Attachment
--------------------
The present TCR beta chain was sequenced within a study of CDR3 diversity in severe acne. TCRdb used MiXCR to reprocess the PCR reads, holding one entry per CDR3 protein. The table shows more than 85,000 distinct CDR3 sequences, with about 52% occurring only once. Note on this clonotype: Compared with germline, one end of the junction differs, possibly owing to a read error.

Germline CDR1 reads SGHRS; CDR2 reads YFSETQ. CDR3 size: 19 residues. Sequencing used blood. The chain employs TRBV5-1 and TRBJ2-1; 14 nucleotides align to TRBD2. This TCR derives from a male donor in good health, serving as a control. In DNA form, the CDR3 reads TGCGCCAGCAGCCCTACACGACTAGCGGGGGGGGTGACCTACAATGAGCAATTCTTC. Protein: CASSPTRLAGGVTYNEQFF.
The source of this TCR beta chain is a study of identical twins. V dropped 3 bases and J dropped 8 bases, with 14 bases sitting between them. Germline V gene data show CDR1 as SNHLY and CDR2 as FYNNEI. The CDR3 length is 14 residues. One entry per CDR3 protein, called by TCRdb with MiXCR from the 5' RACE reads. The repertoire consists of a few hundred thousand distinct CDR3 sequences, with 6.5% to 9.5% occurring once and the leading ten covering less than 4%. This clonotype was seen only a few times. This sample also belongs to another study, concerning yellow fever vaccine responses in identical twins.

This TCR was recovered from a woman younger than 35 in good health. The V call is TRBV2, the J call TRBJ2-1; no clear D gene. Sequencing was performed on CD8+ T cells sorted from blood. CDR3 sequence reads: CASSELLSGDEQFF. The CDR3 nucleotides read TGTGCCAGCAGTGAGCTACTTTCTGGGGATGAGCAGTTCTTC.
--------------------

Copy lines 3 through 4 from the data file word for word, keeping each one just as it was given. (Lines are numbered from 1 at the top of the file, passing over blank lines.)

The source of this TCR beta chain is a study of identical twins. V dropped 3 bases and J dropped 8 bases, with 14 bases sitting between them. Germline V gene data show CDR1 as SNHLY and CDR2 as FYNNEI. The CDR3 length is 14 residues. One entry per CDR3 protein, called by TCRdb with MiXCR from the 5' RACE reads. The repertoire consists of a few hundred thousand distinct CDR3 sequences, with 6.5% to 9.5% occurring once and the leading ten covering less than 4%. This clonotype was seen only a few times. This sample also belongs to another study, concerning yellow fever vaccine responses in identical twins.

This TCR was recovered from a woman younger than 35 in good health. The V call is TRBV2, the J call TRBJ2-1; no clear D gene. Sequencing was performed on CD8+ T cells sorted from blood. CDR3 sequence reads: CASSELLSGDEQFF. The CDR3 nucleotides read TGTGCCAGCAGTGAGCTACTTTCTGGGGATGAGCAGTTCTTC.